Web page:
It’s the first full week of October. Autumn arrived along with a burst of color and an increase in falling leaves about two weeks ago. After a hot summer, we’ll all happy to welcome slightly cooler temperatures. It’s also a good time to get an update on gasoline prices. This post will also take a look at some of the causes behind gasoline price spikes.
For starters, today’s U.S. national average price for regular gasoline is $2.226 per gallon (Source: GasBuddy.com). This represents a rise of 1.8 ¢ over one week and one month ago.
Since my last post on crude oil, Demand for Gasoline is Higher for Labor Day Weekend 2016, about one month ago, two significant events caused a few ripples for U.S. motorists: 1) a rupture in the Colonial Pipeline, and 2) a meeting of OPEC members on Wednesday, September 28, 2016, in Algiers, Algeria.
The Los Angeles Times and other news outlets reported that on Friday, September 16, 2016, Colonial, the largest U.S. refined products pipeline system, shut down its main gasoline and distillate lines that run from the Gulf Coast refining hub to the East coast after a leak was discovered in Shelby County, Alabama. The company estimated that the volume of the spill ranged from 6,000 to 8,000 barrels.
Folks at Colonial jumped thru hoops to get the pipeline up and running a week later. Not unexpected was the disruption to the local gas supply with the most impacts seen in several southeastern states. Line 1 brings gasoline from Houston to Greensboro, North Carolina, and on another line that ends in Linden, New Jersey. It was reported that gasoline prices spiked up an average of 20 ¢ per gallon in the southeast, however, higher prices were also reported.
The disruption that was caused by the failure in Colonial’s pipeline reminded me of the Kinder Morgan pipeline rupture in Tucson, AZ on July 30, 2003 that sprayed 16,548 gallons of gasoline on five houses under construction, and flooded nearby streets with gasoline. The ruptured pipeline that transports gasoline from Tucson to Phoenix caused major gas shortages and price increases across the state, although there was never a shortage of gasoline. Needless to say not only did gasoline prices spike, a handful of retail outlets were accused of price gouging when they raised their per gallon cost upward to $5.00.
That brings me back to the question, what is the cause of gas price spikes?
Jarrod Gilmore of the Christian Science Monitor answers that question in a an earlier post [Ref 1]. While there is no silver bullet or one answer to the question, a variety of factors are at play – some seasonal, some state-specific, some globally significant, and some the result of unpredictable natural disasters. Gilmore identifies five (5) key factors that influence gas prices:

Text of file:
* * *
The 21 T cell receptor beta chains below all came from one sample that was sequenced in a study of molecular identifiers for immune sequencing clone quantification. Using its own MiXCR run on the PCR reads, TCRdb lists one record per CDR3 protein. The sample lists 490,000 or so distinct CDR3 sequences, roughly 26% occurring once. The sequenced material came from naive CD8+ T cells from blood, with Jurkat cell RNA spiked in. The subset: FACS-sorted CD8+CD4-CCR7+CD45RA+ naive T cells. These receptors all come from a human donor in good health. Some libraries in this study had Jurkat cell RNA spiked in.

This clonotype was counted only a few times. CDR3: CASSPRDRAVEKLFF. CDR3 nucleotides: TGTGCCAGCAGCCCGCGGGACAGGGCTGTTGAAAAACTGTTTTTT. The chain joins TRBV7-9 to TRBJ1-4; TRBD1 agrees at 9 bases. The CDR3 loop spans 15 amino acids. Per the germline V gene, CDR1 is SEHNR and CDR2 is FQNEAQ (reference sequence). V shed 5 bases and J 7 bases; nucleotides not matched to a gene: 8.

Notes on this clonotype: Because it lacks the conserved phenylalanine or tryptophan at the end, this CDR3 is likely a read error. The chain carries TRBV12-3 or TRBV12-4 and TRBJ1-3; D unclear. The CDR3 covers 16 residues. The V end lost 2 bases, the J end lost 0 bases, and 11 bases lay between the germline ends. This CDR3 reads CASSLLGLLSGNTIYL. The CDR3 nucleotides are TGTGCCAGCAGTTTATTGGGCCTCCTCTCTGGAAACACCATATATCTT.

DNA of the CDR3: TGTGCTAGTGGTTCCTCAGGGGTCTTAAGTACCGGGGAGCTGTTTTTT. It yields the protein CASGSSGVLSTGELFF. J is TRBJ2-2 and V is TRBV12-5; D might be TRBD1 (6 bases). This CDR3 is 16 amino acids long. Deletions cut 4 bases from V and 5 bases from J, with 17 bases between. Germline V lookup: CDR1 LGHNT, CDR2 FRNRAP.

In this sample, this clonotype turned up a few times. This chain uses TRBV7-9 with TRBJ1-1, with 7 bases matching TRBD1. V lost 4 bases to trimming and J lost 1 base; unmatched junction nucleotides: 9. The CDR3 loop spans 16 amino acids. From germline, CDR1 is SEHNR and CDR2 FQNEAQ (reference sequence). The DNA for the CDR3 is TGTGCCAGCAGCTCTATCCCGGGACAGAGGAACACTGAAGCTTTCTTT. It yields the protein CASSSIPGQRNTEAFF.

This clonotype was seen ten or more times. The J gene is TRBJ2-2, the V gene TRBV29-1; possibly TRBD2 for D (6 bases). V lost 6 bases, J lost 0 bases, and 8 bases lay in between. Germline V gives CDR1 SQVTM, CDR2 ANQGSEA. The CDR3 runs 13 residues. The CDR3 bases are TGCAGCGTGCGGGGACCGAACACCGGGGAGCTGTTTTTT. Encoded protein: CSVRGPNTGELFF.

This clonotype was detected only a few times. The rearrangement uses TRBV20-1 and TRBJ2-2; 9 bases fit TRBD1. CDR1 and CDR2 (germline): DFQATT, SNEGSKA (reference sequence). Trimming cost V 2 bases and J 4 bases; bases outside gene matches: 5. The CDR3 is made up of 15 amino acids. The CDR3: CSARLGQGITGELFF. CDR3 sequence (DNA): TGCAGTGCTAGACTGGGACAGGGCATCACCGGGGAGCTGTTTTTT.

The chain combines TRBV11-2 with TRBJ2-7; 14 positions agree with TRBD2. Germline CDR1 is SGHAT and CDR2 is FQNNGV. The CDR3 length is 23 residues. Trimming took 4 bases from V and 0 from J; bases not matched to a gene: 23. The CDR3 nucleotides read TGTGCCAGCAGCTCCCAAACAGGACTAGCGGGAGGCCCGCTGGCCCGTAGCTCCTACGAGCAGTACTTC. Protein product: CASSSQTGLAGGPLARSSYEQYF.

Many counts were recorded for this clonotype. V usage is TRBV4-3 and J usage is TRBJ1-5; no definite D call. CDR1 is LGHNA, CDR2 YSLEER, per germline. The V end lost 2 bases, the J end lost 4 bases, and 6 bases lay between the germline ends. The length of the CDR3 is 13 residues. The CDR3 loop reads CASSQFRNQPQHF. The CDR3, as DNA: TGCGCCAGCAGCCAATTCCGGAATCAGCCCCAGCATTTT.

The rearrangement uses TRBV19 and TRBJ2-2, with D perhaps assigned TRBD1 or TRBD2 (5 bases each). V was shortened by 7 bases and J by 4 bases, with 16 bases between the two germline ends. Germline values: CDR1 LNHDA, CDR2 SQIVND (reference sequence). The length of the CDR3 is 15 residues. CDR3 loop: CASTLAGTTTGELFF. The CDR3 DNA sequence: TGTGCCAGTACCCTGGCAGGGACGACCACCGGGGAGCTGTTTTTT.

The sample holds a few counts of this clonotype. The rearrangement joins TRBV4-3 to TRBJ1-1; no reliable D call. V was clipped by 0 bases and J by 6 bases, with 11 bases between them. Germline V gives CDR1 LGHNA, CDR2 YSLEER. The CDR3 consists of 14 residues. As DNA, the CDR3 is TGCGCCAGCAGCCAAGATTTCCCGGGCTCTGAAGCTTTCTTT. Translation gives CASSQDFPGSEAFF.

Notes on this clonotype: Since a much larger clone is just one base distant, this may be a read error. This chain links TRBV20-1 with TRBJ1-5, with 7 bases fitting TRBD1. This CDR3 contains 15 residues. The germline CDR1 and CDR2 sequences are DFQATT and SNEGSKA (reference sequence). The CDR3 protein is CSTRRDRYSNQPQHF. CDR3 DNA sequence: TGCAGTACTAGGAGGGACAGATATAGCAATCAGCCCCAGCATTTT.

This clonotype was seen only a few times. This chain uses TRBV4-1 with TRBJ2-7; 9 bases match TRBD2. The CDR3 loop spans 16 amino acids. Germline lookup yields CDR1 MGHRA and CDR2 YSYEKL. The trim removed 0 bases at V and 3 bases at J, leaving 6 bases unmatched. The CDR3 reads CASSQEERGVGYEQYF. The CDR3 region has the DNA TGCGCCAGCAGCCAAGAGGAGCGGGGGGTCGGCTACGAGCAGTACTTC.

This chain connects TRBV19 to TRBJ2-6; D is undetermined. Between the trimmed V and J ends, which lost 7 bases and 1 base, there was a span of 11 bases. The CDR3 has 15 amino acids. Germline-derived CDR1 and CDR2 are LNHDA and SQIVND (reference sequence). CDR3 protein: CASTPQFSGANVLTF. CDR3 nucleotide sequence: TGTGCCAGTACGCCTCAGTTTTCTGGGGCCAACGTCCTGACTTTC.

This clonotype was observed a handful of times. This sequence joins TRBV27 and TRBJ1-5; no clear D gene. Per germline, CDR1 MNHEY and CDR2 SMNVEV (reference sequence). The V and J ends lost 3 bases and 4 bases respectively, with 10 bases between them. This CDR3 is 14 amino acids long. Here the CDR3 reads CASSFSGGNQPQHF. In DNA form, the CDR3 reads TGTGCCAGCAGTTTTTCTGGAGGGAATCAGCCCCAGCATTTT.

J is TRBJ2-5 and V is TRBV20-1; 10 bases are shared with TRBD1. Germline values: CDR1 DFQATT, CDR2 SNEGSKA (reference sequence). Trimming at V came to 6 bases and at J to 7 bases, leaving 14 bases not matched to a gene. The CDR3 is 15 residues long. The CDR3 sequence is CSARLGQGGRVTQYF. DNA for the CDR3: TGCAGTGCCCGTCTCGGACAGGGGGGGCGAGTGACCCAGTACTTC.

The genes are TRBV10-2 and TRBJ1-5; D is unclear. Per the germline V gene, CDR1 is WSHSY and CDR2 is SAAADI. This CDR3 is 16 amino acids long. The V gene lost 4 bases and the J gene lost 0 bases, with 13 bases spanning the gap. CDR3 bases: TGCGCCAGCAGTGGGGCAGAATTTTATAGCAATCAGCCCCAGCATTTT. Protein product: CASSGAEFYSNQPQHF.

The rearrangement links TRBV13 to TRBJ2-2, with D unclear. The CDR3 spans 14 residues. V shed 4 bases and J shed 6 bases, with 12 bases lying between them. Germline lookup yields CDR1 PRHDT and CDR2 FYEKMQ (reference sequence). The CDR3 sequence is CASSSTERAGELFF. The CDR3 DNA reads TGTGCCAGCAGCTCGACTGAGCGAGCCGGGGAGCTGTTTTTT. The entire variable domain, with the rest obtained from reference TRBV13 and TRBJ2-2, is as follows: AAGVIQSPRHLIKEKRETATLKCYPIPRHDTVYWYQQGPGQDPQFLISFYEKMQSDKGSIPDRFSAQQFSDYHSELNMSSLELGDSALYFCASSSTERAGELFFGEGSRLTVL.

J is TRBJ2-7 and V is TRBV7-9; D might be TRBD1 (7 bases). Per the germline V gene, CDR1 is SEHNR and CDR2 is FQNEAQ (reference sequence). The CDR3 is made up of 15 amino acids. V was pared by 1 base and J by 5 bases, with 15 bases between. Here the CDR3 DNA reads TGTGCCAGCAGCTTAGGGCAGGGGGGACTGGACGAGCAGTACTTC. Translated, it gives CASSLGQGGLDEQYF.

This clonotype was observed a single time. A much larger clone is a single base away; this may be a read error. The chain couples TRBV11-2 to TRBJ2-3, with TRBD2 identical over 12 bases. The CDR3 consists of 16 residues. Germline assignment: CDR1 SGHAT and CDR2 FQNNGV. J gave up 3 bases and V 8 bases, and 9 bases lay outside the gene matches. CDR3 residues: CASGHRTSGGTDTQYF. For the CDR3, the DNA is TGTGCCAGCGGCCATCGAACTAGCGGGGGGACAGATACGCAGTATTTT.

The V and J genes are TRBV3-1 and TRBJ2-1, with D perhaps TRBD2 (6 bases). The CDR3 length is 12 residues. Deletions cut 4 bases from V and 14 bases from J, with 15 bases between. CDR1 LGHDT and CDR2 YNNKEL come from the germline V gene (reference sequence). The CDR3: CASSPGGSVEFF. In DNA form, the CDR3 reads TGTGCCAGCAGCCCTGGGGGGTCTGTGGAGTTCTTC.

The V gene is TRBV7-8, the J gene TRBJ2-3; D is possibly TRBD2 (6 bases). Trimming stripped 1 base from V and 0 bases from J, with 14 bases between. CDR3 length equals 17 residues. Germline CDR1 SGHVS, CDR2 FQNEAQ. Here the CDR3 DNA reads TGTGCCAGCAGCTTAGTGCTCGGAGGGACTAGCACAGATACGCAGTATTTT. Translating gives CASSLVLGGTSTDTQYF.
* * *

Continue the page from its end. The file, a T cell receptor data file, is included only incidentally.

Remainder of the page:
- Oil: A volatile commodity
- The summer premium
- How about that weather?
- Geography matters – just ask Hawaii
- Closed for maintenance
The rupture of the Colonial pipeline a few weeks ago as well as the Kinder Morgan rupture back in 2003 both appear to fit best under Key Factor #5 in explaining why prices in the affected areas rose 20¢ or more a gallon as localized gas shortages were created when refined product failed to arrive in a timely manner at gasoline terminals which caused some retail outlets to run out of gasoline. While most refineries schedule down time and maintenance, the ruptures in these two important gasoline pipelines were not planned outages.
On a similar but different note, the members of OPEC issued a news release following their 170th meeting last week. OPEC members agreed to cut its oil output for the first time since 2008! The group has agreed to reduce output to 32.5 million barrels per day (bpd) from current production of 33.24 million bpd. However, the amount that each country will produce is to be decided at the next formal meeting of OPEC in November, when an invitation to join cuts could also be extended to non-OPEC countries such as Russia, sources said.
On the above announcement, crude oil prices spiked more than 5 percent to trade above $48 per barrel after the outcome of OPEC’s informal meeting in Algeria took traders by surprise.
CNBC reported that Brent crude was up was up 13 cents at $51.02 a barrel by 11:19 a.m. ET (1519 GMT). It rose to $51.37 at the session peak and its highest since June 10. Earlier, Brent fell to $50.34 and closed out Monday, October 3, 2016 at $50.89. Similarly, U.S. West Texas Intermediate (WTI) crude was down 3 cents at $48.78. The session high for WTI was $49.13, its highest since July 5.
The U.S. Energy Information Administration (EIA) estimates that the cost of crude oil makes up roughly 67 percent of the price of gasoline. Suffice it to say that some but not all of the spikes and other fluctuations in gasoline prices can be tracked back to crude oil prices.
The long-term impact of OPEC’s recent cap in production remains to be seen. In the meantime, with cooler weather comes falling leaves. Instead of staying inside, October is a good time to check out the fall foliage in your area.
Until my next post, happy motoring!!!
- Why do gas prices rise and fall? 5 driving factors, by Jared Gilmour, Staff writerin Energy/Environment, October 31, 2014, http://www.csmonitor.com/Environment/2014/1031/Why-do-gas-prices-rise-and-fall-5-driving-factors/Closed-for-maintenance